One possible explanation for phonological deviations between these children would be environmental factors. A large number of possible developmental routes are available, depending on that child's particular environment. Children absorb acoustic cues by listening to the speech of adults. They have to learn how to combine a number of features before they will be able to successfully reproduce the sounds they hear from adults. They try to repeat what they have learned, but attempts to reproduce it may not be initially successful, especially since children progress at different rates. Developmental differences, then, will necessarily be related to a variety of factors, depending on each child's environmental factors, and on their response to those factors.
Another explanation is that children also respond to the frequency of phonological patterns. Therefore, high frequency structures give children a greater number of chances to repeat the clusters, and along with continued practice comes greater precision. There is also the fact that some sequences of consonants are easier to produce than others, and, alternately, some are more difficult. This depends on the phonetic makeup of the cluster. In this case, the initial /s/ is preceded by the stop of a voiceless consonant, making these types of clusters more difficult for children to reproduce. It would also seem that the clusters that are easiest to produce would be the ones the children acquire first; therefore, the more challenging word-initial s+ consonant clusters would probably not be mastered until the child is more developmentally advanced.
Roca and Johnson explain that syllable structure consists of onset, rime, nucleus, and coda. The initial consonant is called the onset, and the final consonant the coda (Roca and Johnson 1999:235–287). Complex onset is one explanation for deviations in the lists of both Child A and Child G. As far as minimal satisfaction of onsets, these take priority over satisfaction of codas (Roca and Johnson 1999:279). This is in contrast to Onset Maximization Principle, which means that maximal formation of onsets takes priority over formation of codas (Roca and Johnson 1999:283). According to Roca and Johnson, the sonority profile of the syllable must rise until it reaches a peak, at which point it falls again (1999:255)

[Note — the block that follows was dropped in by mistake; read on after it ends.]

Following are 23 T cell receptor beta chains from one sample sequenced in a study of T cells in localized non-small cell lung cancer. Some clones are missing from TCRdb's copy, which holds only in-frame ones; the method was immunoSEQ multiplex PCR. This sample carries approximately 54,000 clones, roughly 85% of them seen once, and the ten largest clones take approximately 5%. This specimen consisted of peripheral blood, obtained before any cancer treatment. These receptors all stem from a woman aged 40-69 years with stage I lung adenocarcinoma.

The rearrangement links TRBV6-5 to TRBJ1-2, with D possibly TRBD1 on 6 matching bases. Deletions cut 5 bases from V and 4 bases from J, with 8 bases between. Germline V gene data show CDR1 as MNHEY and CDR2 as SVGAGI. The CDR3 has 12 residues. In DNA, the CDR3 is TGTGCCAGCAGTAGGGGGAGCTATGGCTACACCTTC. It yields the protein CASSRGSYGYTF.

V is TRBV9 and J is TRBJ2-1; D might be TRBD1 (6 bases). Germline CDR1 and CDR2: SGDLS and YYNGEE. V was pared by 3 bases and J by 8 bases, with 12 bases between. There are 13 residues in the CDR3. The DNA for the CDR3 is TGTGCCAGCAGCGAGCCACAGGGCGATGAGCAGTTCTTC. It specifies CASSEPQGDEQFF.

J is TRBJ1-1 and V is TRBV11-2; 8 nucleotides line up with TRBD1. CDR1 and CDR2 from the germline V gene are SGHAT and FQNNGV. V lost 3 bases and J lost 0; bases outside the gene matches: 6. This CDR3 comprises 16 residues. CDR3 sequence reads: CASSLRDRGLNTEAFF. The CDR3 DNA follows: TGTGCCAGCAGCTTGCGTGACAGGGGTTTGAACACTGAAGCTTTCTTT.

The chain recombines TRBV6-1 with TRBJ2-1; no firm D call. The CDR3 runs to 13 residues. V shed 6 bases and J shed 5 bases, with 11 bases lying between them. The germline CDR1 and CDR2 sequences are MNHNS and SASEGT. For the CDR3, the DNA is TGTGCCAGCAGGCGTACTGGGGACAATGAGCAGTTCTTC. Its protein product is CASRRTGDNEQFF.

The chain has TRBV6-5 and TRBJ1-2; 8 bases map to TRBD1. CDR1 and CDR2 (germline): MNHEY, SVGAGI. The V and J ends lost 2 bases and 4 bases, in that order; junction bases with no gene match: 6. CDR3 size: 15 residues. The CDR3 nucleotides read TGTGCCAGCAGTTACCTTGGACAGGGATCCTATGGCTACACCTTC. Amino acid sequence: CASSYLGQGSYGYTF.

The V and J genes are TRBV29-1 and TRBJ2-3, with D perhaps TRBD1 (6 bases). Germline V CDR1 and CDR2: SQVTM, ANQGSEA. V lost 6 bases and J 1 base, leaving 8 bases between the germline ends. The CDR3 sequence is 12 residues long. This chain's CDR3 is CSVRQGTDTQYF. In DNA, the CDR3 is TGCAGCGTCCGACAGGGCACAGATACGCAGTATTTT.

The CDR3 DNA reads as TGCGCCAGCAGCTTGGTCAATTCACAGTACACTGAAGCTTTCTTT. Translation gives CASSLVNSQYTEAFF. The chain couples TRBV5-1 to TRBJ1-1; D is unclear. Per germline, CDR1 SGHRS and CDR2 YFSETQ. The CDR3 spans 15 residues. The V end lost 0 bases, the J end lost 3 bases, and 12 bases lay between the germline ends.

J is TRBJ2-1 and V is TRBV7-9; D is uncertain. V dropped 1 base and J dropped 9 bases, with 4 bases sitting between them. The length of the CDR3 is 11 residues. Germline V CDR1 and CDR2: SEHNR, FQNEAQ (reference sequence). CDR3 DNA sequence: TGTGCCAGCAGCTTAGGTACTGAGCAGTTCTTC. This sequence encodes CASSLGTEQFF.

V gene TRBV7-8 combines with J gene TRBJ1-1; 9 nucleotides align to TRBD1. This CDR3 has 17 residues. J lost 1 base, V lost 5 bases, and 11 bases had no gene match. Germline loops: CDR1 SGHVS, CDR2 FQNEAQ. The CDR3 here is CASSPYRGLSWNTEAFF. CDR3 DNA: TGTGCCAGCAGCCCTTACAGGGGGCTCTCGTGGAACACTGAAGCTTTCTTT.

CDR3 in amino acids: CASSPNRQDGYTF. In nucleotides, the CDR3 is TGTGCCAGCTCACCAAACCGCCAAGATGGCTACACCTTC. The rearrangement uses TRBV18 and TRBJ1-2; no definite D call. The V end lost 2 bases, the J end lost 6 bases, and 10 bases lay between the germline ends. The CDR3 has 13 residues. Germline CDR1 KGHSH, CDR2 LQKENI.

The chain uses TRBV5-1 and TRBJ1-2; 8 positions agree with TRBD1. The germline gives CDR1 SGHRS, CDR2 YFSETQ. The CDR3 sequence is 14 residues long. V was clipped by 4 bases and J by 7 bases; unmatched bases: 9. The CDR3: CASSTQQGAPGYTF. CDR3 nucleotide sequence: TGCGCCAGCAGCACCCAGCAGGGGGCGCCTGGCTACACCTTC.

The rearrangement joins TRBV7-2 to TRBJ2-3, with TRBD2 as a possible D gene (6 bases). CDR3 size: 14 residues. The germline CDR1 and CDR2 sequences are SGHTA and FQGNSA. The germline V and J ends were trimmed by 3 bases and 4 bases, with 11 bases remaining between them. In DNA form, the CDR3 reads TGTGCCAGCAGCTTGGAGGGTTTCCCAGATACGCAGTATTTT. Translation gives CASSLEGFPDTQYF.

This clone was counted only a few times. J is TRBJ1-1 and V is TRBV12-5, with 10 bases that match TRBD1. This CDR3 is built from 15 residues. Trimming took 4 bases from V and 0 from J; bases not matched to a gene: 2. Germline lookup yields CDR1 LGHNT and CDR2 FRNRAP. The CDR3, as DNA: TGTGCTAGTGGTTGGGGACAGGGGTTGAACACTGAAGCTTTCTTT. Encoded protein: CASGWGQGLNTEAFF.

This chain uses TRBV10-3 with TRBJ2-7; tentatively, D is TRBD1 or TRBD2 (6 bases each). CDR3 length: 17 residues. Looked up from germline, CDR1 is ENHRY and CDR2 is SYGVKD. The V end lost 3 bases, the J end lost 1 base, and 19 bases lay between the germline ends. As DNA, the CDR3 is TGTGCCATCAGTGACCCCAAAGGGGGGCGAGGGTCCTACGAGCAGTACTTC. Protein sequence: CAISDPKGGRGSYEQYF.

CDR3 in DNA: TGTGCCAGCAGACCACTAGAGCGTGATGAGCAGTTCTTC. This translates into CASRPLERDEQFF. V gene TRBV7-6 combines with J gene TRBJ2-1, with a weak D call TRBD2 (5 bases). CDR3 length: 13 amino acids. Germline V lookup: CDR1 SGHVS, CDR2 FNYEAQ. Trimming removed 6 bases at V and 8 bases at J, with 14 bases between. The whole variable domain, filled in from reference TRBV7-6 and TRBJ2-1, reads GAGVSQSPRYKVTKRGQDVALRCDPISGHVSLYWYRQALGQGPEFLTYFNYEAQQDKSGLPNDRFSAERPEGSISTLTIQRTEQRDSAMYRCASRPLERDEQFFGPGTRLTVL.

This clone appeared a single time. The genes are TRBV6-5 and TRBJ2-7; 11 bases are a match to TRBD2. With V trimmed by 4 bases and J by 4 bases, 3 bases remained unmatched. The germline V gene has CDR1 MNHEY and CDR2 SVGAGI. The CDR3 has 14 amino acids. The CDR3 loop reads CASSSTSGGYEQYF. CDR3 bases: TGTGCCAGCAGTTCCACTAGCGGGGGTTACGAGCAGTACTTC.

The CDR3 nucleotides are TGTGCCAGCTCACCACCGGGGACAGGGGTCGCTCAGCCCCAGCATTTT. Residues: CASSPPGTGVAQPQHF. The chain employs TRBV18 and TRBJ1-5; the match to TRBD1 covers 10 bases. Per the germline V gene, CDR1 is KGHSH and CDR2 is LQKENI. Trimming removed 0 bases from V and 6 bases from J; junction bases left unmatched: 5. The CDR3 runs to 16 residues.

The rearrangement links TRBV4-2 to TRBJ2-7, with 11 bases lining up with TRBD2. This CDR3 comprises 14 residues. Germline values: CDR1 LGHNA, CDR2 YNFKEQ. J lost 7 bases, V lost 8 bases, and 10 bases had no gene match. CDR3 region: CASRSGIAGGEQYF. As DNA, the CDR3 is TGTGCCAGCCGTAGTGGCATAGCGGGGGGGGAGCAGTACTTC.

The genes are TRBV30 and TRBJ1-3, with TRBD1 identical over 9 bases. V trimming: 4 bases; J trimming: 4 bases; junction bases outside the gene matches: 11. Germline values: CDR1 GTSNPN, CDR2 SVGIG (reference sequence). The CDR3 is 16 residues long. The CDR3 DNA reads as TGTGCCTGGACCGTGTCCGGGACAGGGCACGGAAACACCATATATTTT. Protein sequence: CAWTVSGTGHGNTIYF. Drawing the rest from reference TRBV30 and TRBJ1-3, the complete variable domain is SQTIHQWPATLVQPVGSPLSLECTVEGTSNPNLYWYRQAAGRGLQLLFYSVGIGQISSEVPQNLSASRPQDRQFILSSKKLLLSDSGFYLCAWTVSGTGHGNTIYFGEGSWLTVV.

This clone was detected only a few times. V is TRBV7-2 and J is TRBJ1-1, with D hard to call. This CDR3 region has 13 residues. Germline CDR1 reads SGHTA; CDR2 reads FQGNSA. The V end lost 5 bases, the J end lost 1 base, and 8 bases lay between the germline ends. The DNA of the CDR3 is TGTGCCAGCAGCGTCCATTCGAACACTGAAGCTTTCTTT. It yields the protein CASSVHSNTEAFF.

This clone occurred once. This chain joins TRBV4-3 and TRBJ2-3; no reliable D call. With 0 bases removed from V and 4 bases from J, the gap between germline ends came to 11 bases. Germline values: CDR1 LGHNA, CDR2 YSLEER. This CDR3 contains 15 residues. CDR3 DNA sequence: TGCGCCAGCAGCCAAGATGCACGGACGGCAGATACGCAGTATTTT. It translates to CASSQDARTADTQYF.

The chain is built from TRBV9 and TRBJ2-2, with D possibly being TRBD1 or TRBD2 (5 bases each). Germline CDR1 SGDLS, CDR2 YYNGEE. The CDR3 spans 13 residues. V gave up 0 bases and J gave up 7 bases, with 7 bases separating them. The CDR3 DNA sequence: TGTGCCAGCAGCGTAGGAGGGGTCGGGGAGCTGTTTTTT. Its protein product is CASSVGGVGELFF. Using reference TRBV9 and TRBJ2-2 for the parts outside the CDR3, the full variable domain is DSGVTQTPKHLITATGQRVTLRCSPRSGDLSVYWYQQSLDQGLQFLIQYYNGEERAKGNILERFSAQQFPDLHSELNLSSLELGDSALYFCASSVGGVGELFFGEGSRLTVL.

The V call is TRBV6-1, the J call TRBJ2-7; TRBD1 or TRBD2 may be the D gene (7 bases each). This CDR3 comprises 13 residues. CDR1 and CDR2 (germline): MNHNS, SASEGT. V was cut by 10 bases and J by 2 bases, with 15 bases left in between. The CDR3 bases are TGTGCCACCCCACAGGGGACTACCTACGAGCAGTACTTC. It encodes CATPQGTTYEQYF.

Phonological development is a gradual process during which speech patterns are reproduced and eventually acquired by children. This is particularly true in very young children, specifically those under the age of five. The ability to organize sound systems is gradually acquired. Apparently, there are a number of linguistic explanations for the deviations noted in /s/ cluster articulation. Sonority and order of acquisition are possible explanations.
Environmental factors must also be taken into consideration, since they have an important impact on the development of each child. The rate at which children absorb acoustic cues from adults is also unique for each child. Since this process includes mastering the combination of a number of features, it tends to be a gradual acquisition. In addition, attempts to reproduce language will most likely not be initially successful, because practice and repetition are necessary before accuracy is achieved. Developmental differences, then, will necessarily be related to the different environments to which each of these children has been exposed. Reference: Roca, Iggy and Johnson, Wyn. 1999. A Course in Phonology. Oxford: Blackwell Publishers.